Tuesday, October 13, 2020

Gospel of Matthew - Self Protective Lovelessness

 Matthew 25:14-30

This is the famous parable of the master who, before going on a journey, gives varying numbers of talents to his servants, according to their abilities. Two servants use them profitably to increase on investment. One servant buries his in a field. Upon return the master praises the profitable servants and condemns the profitless servant as lazy, saying the he could at the very least have put his talent in the bank where it would have earned interest.

In a long ago Bible study, the priest pointed out that the good servants success in "small matters" are only given perspective in the great joy of the master.

"Well done, my good and faithful servant. Since you were faithful in small matters, I will give you great responsibilities. Come, share your master's joy.

I love that the success even in small matters gives the master great joy.

Also, the lazy servant wasn't punished for trying and failing. He was punished for not even trying the bare minimum. You get the idea that possibly if he had tried and failed, the master might have been understanding. It is the lack of effort, not the failure to achieve, which is being condemned.

Ok, now let's turn to C.S. Lewis from his book The Four Loves. I already love this quote, but the C.S. Lewis Bible uses it for reflection on this parable.

The parable of the talents, depicted in a 1712 woodcut. The lazy servant searches for his buried talent, while the two other servants present their earnings to their master.

To love at all is to be vulnerable. Love anything, and your heart will certainly be wrung and possibly be broken. If you want to make sure of keeping it intact, you must give your heart to no one, not even to an animal. Wrap it carefully round with hobbies and little luxuries; avoid all entanglements; lock it up safe in the casket or coffin of your selfishness. But in that casket — safe, dark, motionless, airless — it will change. It will not be broken; it will become unbreakable, impenetrable, irredeemable. The alternative to tragedy, or at least to the risk of tragedy, is damnation. The only place outside of Heaven where you can be perfectly safe from all the dangers and perturbations of love is Hell.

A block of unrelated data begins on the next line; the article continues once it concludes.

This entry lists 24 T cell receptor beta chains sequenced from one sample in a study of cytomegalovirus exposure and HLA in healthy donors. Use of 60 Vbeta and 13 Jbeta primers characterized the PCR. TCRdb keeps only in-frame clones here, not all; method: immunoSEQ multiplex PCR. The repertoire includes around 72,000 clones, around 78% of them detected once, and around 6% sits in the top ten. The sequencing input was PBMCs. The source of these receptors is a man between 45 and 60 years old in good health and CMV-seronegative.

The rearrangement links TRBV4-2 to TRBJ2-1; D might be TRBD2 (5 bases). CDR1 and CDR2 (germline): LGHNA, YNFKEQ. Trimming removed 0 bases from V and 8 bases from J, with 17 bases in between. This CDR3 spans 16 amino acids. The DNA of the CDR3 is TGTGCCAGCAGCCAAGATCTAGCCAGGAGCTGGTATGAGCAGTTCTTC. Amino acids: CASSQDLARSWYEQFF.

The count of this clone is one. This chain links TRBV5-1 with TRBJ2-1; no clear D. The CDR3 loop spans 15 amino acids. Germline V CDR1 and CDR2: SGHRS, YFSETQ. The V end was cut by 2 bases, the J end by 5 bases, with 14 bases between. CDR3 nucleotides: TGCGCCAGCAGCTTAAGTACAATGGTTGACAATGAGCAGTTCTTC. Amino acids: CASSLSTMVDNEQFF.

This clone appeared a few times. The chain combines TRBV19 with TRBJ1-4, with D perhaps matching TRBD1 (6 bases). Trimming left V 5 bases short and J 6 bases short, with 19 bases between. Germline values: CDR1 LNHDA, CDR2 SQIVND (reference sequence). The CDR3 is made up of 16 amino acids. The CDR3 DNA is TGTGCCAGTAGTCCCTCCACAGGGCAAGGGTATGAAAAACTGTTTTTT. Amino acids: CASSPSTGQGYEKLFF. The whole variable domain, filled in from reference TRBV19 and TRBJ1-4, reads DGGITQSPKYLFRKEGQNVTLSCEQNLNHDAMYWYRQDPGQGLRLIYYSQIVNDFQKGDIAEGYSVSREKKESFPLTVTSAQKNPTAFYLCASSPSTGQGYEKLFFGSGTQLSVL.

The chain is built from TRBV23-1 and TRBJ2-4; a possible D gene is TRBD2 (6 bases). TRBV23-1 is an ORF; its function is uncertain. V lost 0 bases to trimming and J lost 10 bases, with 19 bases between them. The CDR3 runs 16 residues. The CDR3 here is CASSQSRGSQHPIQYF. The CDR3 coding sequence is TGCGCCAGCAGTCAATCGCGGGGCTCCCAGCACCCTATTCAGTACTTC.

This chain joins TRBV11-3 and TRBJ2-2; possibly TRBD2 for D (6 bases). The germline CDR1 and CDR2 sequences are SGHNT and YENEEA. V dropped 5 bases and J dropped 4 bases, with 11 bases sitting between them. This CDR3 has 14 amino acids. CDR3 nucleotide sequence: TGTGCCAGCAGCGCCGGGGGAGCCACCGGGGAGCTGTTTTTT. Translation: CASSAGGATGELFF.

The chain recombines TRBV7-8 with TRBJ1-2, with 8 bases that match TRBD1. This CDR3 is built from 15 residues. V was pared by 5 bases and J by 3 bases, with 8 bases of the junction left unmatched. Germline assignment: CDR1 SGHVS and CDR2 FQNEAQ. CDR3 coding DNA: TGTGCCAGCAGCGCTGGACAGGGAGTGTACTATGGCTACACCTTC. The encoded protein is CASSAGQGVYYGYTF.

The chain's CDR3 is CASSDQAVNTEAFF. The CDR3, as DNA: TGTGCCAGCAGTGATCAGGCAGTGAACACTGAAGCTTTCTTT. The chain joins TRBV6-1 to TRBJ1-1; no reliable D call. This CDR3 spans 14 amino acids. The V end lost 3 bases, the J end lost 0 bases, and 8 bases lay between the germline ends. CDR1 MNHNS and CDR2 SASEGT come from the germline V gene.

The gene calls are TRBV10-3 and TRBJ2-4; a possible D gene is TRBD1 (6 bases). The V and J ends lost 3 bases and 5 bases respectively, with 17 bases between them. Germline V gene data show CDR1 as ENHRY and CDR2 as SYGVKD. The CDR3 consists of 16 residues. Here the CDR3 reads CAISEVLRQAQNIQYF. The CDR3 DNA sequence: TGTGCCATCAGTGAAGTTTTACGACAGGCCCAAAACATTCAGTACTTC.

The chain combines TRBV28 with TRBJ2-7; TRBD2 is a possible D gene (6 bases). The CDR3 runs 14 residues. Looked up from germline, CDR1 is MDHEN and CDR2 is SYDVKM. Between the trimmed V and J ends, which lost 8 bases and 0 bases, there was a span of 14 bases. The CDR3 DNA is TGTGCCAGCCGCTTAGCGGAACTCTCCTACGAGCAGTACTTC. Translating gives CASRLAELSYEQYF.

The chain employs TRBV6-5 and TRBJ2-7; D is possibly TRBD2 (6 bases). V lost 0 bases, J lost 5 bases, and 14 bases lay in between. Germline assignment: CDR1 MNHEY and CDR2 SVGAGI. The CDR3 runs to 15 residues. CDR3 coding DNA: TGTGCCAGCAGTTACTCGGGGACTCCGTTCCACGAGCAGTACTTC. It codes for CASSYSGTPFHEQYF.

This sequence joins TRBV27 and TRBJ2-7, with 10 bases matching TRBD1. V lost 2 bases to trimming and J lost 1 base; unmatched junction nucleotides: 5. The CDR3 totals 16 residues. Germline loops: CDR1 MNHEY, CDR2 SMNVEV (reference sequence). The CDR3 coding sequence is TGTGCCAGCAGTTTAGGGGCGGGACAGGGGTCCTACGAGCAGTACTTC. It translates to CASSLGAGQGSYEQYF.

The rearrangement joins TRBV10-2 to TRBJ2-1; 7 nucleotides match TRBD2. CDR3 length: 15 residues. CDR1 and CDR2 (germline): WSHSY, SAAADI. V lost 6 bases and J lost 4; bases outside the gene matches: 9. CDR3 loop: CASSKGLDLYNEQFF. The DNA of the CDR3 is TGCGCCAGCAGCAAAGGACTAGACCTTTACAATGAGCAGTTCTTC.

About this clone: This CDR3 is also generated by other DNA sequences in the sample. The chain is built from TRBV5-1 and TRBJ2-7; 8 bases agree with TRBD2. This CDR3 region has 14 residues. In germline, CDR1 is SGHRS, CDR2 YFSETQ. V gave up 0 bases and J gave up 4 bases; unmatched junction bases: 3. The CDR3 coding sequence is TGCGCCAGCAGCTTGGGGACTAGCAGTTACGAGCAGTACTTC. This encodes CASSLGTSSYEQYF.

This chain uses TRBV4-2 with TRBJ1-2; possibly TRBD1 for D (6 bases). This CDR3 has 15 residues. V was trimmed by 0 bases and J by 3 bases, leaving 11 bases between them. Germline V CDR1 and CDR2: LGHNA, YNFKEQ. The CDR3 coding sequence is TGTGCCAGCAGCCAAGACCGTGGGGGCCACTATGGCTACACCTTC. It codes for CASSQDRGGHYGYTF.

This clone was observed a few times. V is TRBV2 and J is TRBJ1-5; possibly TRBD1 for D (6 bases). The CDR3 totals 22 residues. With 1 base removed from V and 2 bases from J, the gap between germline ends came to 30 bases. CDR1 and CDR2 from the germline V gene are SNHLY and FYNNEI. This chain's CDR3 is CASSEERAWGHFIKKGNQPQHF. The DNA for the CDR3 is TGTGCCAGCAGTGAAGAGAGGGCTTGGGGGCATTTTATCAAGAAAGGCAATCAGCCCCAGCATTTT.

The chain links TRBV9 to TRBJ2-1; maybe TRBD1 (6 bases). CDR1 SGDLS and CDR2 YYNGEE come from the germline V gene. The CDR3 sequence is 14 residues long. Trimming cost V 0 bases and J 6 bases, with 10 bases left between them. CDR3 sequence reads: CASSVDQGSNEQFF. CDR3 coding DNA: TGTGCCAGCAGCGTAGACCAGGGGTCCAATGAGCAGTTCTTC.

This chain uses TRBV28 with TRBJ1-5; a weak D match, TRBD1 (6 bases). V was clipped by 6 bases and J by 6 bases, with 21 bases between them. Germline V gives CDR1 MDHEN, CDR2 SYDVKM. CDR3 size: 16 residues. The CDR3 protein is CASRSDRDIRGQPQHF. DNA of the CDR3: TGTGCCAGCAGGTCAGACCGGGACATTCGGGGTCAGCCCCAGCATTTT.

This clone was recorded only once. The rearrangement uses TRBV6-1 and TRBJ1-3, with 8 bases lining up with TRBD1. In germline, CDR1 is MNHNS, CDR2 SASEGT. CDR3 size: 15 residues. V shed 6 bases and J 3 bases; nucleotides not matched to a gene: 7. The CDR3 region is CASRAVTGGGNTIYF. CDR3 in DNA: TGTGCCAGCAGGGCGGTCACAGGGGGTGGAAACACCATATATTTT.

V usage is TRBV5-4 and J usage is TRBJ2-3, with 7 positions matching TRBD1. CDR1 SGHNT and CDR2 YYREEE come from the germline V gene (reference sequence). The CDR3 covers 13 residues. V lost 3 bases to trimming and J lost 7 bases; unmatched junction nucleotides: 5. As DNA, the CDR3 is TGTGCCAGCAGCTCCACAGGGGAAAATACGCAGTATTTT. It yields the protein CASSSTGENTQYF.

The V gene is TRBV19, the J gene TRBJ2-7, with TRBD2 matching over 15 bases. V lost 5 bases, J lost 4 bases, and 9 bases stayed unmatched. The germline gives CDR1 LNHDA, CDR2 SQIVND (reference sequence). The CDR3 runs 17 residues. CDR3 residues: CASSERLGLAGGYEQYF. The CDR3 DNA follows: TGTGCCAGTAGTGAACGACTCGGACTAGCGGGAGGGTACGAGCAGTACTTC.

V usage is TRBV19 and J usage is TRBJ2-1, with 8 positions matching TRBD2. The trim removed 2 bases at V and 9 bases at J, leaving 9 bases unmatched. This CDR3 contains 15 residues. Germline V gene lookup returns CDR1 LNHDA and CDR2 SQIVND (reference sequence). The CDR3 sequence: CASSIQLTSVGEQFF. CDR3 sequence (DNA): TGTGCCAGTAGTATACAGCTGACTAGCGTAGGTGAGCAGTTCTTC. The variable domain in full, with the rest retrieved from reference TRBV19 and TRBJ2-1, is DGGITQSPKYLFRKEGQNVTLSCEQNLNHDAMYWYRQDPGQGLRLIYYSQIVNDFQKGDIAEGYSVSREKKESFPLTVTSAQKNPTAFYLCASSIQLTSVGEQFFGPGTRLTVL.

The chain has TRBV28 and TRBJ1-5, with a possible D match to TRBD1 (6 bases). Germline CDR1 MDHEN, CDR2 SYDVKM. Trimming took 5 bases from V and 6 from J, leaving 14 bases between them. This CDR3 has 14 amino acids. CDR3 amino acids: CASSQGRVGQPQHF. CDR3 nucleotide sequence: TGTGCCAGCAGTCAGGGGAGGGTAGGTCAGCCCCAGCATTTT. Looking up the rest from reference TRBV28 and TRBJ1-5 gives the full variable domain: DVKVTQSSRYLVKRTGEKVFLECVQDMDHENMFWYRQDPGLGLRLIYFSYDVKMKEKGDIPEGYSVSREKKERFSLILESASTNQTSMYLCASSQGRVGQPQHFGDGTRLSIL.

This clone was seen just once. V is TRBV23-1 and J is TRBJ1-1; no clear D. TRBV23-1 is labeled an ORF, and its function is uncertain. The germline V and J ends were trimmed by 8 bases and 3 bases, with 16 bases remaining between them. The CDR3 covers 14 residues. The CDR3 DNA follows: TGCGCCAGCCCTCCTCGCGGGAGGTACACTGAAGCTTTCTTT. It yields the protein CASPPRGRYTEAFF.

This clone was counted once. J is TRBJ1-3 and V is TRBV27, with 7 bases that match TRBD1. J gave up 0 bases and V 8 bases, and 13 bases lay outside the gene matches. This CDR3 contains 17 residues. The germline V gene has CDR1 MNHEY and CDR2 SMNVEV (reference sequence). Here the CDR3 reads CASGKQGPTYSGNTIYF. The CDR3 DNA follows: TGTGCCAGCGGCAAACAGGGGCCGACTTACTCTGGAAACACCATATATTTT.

I believe that the most lawless and inordinate loves are less contrary to God’s will than a self-invited and self-protective lovelessness. It is like hiding the talent in a napkin and for much the same reason. "I knew thee that thou wert a hard man." Christ did not teach and suffer that we might become, even in the natural loves, more careful of our own happiness. If a man is not uncalculating towards the earthly beloveds whom he has seen, he is none the more likely to be so towards God whom he has not. We shall draw nearer to God, not by trying to avoid the sufferings inherent in all loves, but by accepting them nd offering them toHim; throwing away all defensive armour. If our hearts need to be broken, and if He chooses this as the way in which they should break, so be it.

This series first ran in 2008. I'm refreshing it as I go.


  1. Also, look at Kenneth E. Bailey’s “Jesus through Middle Eastern Eyes— for decades he lived in small villages which have not changed as much as we might think in 2,000 years, and he has some very interesting things to say about layers of cultural meaning which are invisible to us!

  2. Thanks, Nancy! I've heard of him but haven't had a chance to pick up his book on Jesus. Luckily, William Barclay does a lot of that heavy lifting also. His book is from a while ago but thanks to how little has changed culturally in the last 2,000 years, as you say, he is still very reliable. But Bailey is on my wish list now! :-)